There is no surer sign of the Democrats’ increasingly tenuous grip on power than the fact that they are trying to spin Scott Brown’s (R) incredible victory for the Senate seat vacated by Ted Kennedy’s death as problematic for Mitt Romney. We first noted the spin on Politico early Monday morning. In the wake of the election Investor’s Business Daily tried to point out how it was big for Romney, and yet the first comment on that post tried to show it as a downer for him. Fortunately, other commenters quickly pointed out the error of that commenter’s ways.
Funny though . . . Romney was on the dais at Brown’s victory speech and Brown called him forward for thanks – the first call after his family. Do you need other facts? Calling this “spin” is actually being kind. Romney played this just right – he was an enormous amount of help to the Brown campaign. Cash from Free and Strong America was just the beginning – staff was loaned. Let’s face it, there is no such thing as a Republican “machine” in a place like Massachusetts, but given that he came closer to beating Ted Kennedy than anybody and got elected governor there, Romney comes as close to having one as possible. No Republican could have pulled this off without him. But despite that, Romney stayed, as far as coverage was concerned “in the background.” This was Scott Brown’s campaign, not Mitt Romney’s.
And that points out the huge difference between this administration and a possible Romney one. This president enters the room and he insists that the spotlight shine on him. When he went to Massachusetts to stump for Coakley, he sucked all the oxygen out of the room. Romney did far more for Brown than Obama even thought of doing for Coakley, and yet he did it in a way that left the spotlight on Brown. Service, not ego, was what mattered here.
And that seems to me the heart of where religion and politics intersect. Good religion, regardless of theology, makes us better people – it makes us people of service and goodwill, not self-service and personal will.
Lowell adds . . .
Romney played this one very well. Ed Carson at Investor’s Business Daily:
“Ex-Mass. Gov. Mitt Romney was . . . a key backer of the little-known state senator [Scott Brown] back when he was seen as a sacrificial lamb.
“While some are already touting Brown as a 2012 presidential contender, Romney could be the big beneficiary. He’s helped deliver the 41st GOP Senate vote, perhaps derailing Obamacare. Activists will remember that.”
I think so too.
John Updates The Next Morning…
Here from the local Massachusetts press is a recount of what went on in Brown’s suite as news of his victory spread. Key ‘graphs for our thesis above:
He said he’s been “calling everybody I know, doing everything I can to make sure Scott Brown won. Finally we can tell Washington, ‘We want you to listen.”‘As 10 p.m. approached, and Brown prepared to go down to the crowded ballroom to give his victory speech, former presidential candidate and Massachusetts Gov. Mitt Romney looked over his speech of introduction for Brown. “This is heroic,” he said of Brown’s win. “It wasn’t expected that he would have a victory this big.”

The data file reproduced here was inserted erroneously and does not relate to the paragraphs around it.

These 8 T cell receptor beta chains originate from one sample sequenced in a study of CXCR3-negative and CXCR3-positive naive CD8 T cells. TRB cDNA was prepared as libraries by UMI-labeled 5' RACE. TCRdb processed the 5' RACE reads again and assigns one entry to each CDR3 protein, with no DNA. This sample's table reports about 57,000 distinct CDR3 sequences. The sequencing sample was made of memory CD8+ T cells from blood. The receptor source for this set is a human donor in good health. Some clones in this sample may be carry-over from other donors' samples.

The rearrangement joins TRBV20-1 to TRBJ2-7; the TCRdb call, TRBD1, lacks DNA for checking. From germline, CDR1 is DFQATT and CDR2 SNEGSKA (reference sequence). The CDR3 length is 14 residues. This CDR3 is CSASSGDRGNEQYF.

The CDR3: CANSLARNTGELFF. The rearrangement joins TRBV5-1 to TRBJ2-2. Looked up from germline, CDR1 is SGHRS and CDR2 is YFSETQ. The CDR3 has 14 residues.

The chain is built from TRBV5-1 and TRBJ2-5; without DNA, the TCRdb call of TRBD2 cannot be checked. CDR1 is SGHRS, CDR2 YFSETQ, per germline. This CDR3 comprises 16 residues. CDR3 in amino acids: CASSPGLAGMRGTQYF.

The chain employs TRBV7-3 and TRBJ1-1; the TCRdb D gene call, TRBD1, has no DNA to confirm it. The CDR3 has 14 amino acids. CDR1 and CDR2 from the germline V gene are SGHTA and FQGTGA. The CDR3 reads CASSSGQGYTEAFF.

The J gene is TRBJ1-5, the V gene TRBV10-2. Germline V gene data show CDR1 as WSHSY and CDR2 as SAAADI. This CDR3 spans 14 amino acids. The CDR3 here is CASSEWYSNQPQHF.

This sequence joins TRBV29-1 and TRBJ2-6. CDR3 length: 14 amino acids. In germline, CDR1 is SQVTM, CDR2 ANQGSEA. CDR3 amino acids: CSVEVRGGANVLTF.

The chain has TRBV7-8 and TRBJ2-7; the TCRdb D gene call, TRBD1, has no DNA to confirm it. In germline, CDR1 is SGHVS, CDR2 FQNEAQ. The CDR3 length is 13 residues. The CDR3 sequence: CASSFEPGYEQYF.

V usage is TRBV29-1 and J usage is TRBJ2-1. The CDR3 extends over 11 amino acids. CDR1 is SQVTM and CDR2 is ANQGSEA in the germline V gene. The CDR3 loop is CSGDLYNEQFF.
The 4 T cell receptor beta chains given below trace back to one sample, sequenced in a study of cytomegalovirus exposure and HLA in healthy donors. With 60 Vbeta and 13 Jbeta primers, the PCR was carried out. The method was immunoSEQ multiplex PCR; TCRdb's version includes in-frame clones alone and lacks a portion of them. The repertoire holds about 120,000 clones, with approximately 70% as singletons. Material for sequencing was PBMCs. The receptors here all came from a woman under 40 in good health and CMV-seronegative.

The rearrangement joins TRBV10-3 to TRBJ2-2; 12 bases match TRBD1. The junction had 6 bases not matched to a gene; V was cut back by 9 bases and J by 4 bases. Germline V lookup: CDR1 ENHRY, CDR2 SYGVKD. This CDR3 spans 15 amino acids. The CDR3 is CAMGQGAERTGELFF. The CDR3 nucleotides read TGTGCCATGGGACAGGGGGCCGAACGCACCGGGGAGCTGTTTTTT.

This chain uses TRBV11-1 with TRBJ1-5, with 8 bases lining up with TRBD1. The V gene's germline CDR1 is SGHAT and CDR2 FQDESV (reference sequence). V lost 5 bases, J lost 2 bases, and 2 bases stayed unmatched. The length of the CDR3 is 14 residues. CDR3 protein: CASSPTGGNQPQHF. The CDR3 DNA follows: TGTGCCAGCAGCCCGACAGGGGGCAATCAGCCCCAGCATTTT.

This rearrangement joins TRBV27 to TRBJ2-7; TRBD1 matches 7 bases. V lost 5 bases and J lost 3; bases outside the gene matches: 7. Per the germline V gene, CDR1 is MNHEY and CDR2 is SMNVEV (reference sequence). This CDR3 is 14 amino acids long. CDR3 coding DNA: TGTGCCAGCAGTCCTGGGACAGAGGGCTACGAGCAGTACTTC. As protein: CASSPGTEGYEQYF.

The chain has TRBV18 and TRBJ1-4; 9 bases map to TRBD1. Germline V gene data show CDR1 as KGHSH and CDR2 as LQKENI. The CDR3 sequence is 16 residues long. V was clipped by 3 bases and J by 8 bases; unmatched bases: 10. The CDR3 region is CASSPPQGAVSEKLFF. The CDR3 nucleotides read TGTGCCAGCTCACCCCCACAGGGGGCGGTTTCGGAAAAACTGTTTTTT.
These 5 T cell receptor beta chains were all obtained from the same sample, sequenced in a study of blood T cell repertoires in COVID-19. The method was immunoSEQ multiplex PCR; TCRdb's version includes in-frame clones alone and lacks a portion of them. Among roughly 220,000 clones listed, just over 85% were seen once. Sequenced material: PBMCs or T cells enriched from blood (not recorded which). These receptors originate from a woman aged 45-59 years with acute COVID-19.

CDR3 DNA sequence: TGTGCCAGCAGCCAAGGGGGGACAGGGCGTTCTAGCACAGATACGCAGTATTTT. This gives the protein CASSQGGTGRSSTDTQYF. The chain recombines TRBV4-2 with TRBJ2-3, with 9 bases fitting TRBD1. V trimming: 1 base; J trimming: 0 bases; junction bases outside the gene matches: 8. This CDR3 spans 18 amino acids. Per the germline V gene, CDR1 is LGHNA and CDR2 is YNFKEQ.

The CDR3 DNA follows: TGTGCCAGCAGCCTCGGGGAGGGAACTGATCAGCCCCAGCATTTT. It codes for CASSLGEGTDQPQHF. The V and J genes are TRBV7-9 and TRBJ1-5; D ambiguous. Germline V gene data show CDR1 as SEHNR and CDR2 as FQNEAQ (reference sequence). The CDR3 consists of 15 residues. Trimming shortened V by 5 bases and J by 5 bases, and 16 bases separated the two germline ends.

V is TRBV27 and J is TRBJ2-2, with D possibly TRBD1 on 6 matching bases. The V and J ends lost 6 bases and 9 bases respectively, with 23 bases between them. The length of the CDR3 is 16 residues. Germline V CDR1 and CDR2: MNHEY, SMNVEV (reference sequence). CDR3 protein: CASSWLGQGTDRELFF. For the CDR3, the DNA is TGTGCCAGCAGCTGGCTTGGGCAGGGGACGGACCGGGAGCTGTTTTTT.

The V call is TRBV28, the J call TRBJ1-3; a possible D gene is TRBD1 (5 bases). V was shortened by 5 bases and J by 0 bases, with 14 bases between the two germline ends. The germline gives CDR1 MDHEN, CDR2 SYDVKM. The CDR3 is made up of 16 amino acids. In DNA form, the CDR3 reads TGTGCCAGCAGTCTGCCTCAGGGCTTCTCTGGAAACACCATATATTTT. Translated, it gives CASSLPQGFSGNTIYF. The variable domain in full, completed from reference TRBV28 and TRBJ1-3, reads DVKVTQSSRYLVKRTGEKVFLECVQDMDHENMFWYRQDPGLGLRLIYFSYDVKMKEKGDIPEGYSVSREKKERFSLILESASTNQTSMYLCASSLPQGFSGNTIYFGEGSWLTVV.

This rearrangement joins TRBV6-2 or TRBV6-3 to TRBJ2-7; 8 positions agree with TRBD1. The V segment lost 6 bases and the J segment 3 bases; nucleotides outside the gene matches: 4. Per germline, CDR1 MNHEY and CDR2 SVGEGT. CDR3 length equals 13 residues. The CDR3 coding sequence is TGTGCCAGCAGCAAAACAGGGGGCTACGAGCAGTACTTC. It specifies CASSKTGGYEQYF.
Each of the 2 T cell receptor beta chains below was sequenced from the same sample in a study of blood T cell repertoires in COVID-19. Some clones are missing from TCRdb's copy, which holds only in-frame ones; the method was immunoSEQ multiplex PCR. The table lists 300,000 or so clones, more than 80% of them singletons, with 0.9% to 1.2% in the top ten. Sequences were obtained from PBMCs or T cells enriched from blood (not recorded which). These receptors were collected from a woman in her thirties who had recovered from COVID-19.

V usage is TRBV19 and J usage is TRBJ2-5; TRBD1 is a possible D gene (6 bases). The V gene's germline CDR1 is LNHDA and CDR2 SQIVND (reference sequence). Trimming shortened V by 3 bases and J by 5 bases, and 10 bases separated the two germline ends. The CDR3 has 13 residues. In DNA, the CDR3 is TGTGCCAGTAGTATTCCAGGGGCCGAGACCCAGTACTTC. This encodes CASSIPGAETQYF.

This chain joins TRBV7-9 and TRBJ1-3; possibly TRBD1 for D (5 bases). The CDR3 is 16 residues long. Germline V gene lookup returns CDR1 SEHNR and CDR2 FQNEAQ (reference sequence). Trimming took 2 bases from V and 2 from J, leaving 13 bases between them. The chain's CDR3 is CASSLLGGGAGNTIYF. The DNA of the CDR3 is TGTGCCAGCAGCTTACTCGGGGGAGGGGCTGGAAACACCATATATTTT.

With everyone piling out of the room to head downstairs, Ayla smiled, sending an affectionate glance toward her dad as he consulted withRomney.
Romney did introduce Brown at the victory celebration. A sure sign that he was key to the campaign. And yet, no mention of that on TV coverage last night (Even Fox which is what I watched) and when Brown thanked Romney, he had to step from way back in the crowd to receive Brown’s handshake. So far back I did not spot him until he came forward – unlike the unmistakable visage of Doug Flutie and other Massachusetts luminaries.
And it was former (perhaps to be again?) senior adviser to Romney’s presidential campaign, Kevin Madden that had an op-ed in the WSJ this AM:
Republicans could easily recline and leave Mr. Obama and the Democrats to self-destruct. Majority status and control of Congress is conceivably in reach just by reminding voters you can’t blame Republicans for Washington’s current appetite for excess, since Democrats are in control of this mess. It would be a safe maneuver because it’s true.
However, for Republicans the progression from malcontent to sustainable movement involves learning from President Obama’s mistakes. Unlike Mr. Obama, the party can go beyond ideals and process ideas that deliver an actual reformist agenda. The party can prove to a disaffected public that we stand for more than just winning elections but instead are dedicated to reforming a broken system and governing a nation with public support. A Republican Party that avoids the same shortsightedness and reflexive partisanship that has defined President Obama’s first year in office will be one truly deserving of majority status and deliver on the promise of a remade America currently eluding Mr. Obama.
That sounds like the map for 2010 and beyond to me!
And on a final sad note, this “tweet” passed through our little twitter monitor at right this morning:
OMG Romney is on stage with Brown lapping up the victory. This is a nightmare. The Mormon takeover.
We certainly hope you all are taking our advice and actively engaging in comment “policing.” See “Online Activism” above. You might want to set up a Twitter account. After all tweets are just comments without context.